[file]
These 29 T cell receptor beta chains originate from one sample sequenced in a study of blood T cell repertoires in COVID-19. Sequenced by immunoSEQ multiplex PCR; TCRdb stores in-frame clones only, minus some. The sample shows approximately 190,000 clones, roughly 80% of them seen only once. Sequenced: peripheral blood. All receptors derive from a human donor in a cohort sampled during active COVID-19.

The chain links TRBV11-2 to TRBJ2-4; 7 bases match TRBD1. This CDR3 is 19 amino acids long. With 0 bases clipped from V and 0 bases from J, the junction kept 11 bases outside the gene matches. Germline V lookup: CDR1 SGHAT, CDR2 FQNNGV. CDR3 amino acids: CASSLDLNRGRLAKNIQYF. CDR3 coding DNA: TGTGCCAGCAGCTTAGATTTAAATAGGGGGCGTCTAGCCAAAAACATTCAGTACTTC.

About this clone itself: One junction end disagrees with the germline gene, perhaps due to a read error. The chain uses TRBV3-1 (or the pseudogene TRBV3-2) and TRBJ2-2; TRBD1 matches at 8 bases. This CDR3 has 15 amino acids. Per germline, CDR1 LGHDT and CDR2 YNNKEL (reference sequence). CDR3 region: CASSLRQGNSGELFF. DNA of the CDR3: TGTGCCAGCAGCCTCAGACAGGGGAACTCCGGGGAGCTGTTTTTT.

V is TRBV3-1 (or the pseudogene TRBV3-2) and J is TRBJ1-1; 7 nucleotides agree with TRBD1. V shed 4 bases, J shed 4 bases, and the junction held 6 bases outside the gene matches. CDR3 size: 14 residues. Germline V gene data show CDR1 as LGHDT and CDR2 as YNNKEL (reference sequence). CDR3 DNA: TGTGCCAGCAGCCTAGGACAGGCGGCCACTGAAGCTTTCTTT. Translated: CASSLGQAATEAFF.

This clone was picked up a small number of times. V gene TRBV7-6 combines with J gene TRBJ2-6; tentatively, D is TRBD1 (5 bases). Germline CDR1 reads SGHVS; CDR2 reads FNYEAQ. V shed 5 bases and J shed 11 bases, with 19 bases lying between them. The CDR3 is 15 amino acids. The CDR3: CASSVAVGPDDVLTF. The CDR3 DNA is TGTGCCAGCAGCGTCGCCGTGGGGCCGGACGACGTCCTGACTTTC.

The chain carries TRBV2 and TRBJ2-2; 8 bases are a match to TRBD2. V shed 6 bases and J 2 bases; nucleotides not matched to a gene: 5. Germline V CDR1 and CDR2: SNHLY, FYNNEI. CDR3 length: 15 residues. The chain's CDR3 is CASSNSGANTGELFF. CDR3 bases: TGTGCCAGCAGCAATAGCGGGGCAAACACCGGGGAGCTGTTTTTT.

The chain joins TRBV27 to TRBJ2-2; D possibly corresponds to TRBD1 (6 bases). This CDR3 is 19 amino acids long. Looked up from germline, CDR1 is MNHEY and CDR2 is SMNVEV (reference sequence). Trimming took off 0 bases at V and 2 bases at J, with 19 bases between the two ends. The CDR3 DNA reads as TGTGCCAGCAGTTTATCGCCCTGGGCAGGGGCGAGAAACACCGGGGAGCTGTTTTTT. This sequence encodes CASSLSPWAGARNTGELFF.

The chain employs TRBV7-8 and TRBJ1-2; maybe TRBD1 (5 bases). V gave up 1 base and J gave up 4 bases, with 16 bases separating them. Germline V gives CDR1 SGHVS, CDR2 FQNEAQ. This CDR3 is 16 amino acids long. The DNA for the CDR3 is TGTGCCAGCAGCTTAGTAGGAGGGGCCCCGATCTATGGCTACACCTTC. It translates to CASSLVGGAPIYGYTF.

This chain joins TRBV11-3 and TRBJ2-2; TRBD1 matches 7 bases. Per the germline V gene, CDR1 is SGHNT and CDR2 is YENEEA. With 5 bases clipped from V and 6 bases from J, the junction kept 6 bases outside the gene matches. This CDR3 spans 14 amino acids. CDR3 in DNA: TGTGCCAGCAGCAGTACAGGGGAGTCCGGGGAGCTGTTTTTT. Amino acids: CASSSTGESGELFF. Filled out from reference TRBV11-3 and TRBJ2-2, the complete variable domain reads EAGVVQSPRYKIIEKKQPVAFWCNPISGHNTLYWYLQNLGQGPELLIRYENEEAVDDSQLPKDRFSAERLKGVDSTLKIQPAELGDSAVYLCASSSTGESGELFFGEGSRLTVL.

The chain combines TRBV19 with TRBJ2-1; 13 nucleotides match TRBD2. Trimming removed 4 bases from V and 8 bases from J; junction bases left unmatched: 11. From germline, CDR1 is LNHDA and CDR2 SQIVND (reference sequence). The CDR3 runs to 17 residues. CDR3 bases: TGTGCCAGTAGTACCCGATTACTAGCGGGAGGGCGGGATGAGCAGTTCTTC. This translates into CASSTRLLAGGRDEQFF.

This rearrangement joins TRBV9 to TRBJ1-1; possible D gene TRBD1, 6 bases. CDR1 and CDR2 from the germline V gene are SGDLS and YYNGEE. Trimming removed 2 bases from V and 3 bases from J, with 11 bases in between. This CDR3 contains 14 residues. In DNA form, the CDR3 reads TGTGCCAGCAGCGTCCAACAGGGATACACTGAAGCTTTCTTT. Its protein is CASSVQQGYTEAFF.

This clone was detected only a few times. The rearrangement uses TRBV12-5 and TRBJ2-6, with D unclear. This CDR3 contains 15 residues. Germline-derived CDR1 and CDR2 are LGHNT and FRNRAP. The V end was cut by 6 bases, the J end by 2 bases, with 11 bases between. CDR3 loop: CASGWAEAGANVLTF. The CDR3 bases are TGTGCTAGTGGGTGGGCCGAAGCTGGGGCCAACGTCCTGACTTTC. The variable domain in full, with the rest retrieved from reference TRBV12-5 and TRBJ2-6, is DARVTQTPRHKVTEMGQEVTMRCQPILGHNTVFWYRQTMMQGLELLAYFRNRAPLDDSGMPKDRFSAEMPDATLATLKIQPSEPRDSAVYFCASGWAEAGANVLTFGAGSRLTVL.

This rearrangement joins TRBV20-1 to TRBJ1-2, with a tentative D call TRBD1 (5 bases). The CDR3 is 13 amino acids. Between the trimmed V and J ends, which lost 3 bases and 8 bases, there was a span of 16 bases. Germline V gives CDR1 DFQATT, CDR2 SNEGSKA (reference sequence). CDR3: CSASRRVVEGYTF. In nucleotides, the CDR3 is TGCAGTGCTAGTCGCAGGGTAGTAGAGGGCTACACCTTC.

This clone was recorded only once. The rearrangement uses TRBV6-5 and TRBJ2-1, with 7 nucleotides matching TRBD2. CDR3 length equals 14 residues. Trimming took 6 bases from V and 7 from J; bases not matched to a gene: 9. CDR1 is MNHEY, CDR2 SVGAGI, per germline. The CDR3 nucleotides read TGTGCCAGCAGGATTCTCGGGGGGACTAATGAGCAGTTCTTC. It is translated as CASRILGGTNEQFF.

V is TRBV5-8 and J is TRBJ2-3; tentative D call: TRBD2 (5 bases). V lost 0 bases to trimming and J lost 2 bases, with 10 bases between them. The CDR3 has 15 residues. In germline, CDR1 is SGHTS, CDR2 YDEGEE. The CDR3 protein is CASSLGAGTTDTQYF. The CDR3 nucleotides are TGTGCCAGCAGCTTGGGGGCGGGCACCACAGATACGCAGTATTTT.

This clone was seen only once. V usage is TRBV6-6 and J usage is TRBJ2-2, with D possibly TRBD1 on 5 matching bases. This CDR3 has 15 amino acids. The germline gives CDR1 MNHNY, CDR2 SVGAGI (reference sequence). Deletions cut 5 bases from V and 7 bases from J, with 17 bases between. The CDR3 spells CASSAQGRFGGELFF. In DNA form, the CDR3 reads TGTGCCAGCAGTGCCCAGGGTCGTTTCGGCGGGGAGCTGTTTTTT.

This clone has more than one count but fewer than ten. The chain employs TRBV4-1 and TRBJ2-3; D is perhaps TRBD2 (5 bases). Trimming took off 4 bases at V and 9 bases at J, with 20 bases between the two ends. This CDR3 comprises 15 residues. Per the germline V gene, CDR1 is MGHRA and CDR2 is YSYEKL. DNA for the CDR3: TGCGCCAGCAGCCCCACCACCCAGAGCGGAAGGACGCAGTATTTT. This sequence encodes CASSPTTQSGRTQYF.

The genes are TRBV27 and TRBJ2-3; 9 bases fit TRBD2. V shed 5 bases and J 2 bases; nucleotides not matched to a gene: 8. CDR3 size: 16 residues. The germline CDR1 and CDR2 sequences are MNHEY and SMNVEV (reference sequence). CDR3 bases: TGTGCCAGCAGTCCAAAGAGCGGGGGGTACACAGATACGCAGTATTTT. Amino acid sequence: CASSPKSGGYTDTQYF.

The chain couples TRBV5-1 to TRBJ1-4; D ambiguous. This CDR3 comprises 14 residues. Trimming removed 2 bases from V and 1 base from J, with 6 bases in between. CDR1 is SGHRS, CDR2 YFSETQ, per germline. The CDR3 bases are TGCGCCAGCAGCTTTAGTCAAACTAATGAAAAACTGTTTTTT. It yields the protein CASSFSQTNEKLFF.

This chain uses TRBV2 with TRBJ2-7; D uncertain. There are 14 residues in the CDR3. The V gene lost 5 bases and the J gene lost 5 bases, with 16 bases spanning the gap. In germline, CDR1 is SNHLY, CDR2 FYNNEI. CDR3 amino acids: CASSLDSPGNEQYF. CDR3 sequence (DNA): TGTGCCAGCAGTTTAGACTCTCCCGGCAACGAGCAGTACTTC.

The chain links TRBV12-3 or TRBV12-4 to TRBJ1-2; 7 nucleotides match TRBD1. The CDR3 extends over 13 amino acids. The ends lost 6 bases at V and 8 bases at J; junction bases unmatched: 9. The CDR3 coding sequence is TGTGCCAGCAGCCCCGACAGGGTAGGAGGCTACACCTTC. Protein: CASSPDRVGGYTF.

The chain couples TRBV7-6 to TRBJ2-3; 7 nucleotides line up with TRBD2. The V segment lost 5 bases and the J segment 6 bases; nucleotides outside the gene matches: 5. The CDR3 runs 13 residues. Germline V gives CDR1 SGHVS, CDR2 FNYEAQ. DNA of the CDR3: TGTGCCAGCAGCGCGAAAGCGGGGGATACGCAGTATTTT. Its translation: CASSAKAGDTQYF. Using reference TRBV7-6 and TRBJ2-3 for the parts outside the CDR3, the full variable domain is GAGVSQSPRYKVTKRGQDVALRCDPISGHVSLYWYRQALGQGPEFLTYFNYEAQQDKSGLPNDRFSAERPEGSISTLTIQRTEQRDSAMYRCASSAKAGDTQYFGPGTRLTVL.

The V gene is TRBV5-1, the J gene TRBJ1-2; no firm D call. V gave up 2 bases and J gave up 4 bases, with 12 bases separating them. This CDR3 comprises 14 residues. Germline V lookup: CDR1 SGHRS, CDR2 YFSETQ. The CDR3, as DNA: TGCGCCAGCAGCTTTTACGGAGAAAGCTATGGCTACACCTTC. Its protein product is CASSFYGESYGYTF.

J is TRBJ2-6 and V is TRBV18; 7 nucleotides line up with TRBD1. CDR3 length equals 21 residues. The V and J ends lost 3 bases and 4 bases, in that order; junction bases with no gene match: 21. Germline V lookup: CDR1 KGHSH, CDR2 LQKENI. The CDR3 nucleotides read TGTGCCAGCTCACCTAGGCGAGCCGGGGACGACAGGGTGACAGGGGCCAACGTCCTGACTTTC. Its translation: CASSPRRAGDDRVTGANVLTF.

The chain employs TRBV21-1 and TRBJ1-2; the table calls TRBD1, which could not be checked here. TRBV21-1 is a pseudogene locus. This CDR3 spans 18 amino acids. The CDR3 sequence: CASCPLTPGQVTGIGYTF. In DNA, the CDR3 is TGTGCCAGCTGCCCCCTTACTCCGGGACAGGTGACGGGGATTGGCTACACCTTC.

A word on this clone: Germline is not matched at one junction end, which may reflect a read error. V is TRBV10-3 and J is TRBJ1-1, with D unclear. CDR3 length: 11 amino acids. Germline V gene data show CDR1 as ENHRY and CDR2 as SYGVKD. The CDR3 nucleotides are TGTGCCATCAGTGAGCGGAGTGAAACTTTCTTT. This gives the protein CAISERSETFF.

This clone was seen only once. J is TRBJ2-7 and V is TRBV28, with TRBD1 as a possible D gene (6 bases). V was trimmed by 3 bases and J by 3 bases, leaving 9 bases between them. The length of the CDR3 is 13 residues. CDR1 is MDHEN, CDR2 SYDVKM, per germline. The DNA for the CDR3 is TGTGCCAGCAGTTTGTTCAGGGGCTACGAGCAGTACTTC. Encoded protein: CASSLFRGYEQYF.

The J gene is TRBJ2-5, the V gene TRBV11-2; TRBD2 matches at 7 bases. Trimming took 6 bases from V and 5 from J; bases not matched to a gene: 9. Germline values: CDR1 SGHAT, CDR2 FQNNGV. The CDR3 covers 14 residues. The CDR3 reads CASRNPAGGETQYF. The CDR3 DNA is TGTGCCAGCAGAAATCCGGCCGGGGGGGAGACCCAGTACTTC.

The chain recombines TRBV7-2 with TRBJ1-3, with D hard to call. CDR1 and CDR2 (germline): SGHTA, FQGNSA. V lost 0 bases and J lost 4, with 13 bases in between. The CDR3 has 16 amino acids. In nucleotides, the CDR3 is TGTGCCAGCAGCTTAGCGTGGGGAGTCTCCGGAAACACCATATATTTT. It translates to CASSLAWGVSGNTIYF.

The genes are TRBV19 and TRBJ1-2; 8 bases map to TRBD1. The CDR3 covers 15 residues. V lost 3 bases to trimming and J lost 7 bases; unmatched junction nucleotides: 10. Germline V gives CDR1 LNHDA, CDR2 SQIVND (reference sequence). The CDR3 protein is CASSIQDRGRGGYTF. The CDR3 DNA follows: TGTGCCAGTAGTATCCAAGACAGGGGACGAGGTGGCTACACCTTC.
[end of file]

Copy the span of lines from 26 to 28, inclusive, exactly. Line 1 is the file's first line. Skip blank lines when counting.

A word on this clone: Germline is not matched at one junction end, which may reflect a read error. V is TRBV10-3 and J is TRBJ1-1, with D unclear. CDR3 length: 11 amino acids. Germline V gene data show CDR1 as ENHRY and CDR2 as SYGVKD. The CDR3 nucleotides are TGTGCCATCAGTGAGCGGAGTGAAACTTTCTTT. This gives the protein CAISERSETFF.

This clone was seen only once. J is TRBJ2-7 and V is TRBV28, with TRBD1 as a possible D gene (6 bases). V was trimmed by 3 bases and J by 3 bases, leaving 9 bases between them. The length of the CDR3 is 13 residues. CDR1 is MDHEN, CDR2 SYDVKM, per germline. The DNA for the CDR3 is TGTGCCAGCAGTTTGTTCAGGGGCTACGAGCAGTACTTC. Encoded protein: CASSLFRGYEQYF.

The J gene is TRBJ2-5, the V gene TRBV11-2; TRBD2 matches at 7 bases. Trimming took 6 bases from V and 5 from J; bases not matched to a gene: 9. Germline values: CDR1 SGHAT, CDR2 FQNNGV. The CDR3 covers 14 residues. The CDR3 reads CASRNPAGGETQYF. The CDR3 DNA is TGTGCCAGCAGAAATCCGGCCGGGGGGGAGACCCAGTACTTC.